America from there," argued Helen.

    
"Only small boats leave from Ireland."

    
"So?" Helen countered with a defiant edge.

    
"Quarters on a small boat are too crammed. There’s no privacy." And
then he added somewhat derisively: "Besides, a small boat tosses you
around horribly. I don’t want to be sick all the time."

    
"Most people survive it. It won’t kill us."

    
"But why go on a small boat, if we could take a comfortable big boat
from Liverpool?"

    
"Because, it’s more dangerous to go South." Helen tone of voice was
now strident. "Lots of people live there, and it’s more likely that we’ll be
spotted and reported to the authorities than if we went into the Western
Highlands."

    
"But it’s a big detour. It will easily take a whole month longer."

    
"That’s hardly a good reason for not taking the safer route!"

    
"I had planned to arrive in America before the end of the summer, so
that we’ll be settled when winter comes."

    
"You had planned to go there alone. Now you’re married. So your
precious plans may have to change. Anyway, a month more will hardly
make much difference."

    
Rose watched them argue, an amused smile playing around her mouth.
"So, the two love birds have their first little spat. I bet you’ll have many
more. You can take my word for it."

    
"Oh, it’s not our first one," remarked Helen with a hint of sarcasm.

    
"Helen," exclaimed Andrew, a mixture of indignation and hurt in his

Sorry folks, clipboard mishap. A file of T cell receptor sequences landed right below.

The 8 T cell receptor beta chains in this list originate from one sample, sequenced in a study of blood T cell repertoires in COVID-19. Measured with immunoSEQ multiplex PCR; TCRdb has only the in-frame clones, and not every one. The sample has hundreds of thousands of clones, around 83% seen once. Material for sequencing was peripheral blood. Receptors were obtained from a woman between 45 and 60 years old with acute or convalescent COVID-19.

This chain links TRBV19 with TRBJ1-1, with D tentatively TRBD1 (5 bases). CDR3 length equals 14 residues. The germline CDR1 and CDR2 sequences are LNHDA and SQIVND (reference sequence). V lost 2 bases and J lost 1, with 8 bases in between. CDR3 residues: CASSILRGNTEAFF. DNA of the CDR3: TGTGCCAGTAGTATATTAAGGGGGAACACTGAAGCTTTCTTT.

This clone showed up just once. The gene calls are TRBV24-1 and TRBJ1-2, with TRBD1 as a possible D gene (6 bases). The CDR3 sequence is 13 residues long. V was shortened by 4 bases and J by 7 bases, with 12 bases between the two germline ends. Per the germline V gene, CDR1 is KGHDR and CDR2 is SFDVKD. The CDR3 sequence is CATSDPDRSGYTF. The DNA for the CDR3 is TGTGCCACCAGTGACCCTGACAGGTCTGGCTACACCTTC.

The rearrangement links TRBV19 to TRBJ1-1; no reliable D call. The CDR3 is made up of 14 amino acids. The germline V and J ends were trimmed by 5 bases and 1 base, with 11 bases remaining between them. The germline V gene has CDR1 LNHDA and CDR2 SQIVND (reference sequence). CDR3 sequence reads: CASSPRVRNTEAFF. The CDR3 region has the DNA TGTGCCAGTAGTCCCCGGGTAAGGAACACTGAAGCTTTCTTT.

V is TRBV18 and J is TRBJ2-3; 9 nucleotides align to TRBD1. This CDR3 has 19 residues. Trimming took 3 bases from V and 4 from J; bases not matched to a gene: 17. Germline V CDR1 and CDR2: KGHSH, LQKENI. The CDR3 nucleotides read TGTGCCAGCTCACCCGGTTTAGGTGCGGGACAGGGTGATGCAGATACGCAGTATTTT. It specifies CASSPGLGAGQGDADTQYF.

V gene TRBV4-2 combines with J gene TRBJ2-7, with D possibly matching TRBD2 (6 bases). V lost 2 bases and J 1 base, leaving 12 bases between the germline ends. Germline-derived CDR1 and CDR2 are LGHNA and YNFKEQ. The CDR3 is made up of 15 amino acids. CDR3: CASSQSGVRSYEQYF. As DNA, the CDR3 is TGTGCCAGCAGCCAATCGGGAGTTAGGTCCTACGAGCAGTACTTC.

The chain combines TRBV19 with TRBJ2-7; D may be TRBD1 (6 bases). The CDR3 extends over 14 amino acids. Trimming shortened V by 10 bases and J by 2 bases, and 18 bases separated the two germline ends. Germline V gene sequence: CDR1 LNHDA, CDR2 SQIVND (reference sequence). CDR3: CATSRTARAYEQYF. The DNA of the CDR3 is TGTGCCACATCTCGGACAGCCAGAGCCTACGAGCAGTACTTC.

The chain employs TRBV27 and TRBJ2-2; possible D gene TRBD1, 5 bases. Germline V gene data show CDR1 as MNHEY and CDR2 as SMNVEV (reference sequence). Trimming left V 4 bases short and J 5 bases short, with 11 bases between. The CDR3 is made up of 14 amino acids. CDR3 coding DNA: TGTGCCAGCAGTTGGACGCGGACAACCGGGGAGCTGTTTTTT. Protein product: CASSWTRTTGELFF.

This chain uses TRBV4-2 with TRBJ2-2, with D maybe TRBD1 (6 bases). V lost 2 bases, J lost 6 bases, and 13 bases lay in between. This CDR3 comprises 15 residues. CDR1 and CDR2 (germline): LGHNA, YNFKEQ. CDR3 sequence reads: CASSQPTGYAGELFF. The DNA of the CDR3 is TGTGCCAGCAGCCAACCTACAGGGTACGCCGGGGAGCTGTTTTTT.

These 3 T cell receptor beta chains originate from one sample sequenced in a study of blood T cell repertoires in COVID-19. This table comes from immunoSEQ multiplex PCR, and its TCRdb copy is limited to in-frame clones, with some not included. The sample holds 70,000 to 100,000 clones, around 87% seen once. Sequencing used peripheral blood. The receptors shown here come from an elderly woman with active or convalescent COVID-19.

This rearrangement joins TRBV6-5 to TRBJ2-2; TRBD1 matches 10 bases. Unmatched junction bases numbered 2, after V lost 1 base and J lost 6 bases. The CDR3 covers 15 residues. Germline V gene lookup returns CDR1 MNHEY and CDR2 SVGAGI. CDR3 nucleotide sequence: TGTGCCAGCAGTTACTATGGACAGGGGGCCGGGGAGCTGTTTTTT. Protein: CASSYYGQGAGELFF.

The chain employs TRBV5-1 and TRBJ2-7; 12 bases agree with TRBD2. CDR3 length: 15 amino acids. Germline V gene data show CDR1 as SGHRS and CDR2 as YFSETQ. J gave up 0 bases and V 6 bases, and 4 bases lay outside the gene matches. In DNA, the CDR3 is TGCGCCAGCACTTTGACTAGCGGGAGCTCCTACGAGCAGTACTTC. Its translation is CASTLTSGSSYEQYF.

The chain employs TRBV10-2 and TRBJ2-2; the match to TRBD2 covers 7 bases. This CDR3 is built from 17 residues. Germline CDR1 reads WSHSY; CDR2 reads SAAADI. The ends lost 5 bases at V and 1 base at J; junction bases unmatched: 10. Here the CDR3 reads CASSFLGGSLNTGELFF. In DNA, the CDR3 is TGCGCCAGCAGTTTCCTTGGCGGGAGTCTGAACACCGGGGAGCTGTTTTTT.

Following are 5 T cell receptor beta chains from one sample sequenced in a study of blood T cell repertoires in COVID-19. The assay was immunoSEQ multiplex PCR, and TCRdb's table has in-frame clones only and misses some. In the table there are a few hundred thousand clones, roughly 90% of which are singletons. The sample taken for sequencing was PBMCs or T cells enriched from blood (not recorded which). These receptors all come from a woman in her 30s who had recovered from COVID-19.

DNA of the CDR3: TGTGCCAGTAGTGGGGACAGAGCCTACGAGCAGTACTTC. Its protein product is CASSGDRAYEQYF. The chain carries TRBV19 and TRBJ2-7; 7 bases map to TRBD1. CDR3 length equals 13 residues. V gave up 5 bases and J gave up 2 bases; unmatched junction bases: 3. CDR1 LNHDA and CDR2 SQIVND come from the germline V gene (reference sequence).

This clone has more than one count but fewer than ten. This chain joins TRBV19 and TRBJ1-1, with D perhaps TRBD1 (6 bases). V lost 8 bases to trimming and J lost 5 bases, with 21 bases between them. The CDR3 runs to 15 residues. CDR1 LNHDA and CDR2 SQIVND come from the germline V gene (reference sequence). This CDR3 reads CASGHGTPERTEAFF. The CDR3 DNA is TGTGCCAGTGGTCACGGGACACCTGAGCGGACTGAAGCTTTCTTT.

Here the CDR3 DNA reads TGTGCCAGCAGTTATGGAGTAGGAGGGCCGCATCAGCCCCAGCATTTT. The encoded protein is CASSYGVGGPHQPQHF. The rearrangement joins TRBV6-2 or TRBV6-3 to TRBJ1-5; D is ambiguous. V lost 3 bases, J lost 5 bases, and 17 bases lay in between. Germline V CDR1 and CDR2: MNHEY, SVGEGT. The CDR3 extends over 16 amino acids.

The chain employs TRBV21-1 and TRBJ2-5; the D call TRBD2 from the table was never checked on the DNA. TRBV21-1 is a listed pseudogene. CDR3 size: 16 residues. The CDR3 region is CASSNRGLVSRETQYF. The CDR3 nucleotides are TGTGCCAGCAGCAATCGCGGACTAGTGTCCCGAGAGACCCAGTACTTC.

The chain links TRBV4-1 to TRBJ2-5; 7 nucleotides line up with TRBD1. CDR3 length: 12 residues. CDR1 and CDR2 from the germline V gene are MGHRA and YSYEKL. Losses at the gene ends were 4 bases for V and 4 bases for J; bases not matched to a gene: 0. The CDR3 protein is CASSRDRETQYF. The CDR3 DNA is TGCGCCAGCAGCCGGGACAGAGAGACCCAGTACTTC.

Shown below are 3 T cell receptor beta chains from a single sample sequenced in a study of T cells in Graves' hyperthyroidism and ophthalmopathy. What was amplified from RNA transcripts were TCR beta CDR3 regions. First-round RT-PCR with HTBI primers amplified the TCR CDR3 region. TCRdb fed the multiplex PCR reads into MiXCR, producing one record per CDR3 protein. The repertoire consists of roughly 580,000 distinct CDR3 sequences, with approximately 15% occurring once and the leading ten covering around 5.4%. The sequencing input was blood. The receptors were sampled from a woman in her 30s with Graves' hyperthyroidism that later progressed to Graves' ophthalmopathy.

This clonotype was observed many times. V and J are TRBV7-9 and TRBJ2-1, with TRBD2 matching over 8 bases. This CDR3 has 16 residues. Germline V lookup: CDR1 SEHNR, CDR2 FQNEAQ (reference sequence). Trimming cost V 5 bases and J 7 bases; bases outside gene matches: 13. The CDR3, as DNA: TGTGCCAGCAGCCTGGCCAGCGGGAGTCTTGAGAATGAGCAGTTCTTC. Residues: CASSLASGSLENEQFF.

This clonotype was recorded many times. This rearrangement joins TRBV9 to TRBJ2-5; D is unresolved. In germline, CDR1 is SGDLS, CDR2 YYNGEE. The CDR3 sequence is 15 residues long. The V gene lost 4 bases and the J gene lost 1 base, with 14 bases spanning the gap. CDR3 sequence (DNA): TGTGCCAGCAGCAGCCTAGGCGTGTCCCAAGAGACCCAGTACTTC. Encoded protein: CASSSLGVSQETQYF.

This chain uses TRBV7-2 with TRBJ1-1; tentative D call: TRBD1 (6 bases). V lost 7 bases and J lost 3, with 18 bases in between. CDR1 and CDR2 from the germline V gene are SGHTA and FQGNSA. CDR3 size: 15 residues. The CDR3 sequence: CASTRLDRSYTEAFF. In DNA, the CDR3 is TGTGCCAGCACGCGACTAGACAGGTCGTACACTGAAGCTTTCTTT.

voice, and then he begged in a subdued tone: "Let’s not fight. Let’s look
at the pros and cons and then make a decision together, … sensibly,
logically."

    
"You and your logic!"

    
"There’s nothing wrong with good reason and logic. Any sensible
person will accept logical reasoning."

    
"I see, and next thing you’ll tell me is that I’m not logical and sensible.
If you had used your reason and common sense, you wouldn’t have
bought that black stallion, and we wouldn’t be in this stew in the first
place."

    
Blazing, she stormed out of the kitchen. For several seconds Andrew
stood there, dumbfounded. The remark about the horse felt like a blow
below the belt. He blushed. She was right, but he resented that she
brought it up in front of Rose. He didn’t comprehend how that little
disagreement had suddenly escalated into a major fight.
But I’m right,
he
told himself silently. It was better and much safer to sail out of Liverpool
on a big boat. He had traveled on small boats. He knew how sick
everybody got. In a bad sea, even the sailors weren’t spared.

    
"Go, young man. Talk to her. Make up," said Rose, pushing him
gently to the corridor that led to their little room.

    
He needed little encouragement. His righteous mood had already given
way to fear of having lost Helen’s love, and remorse for insisting on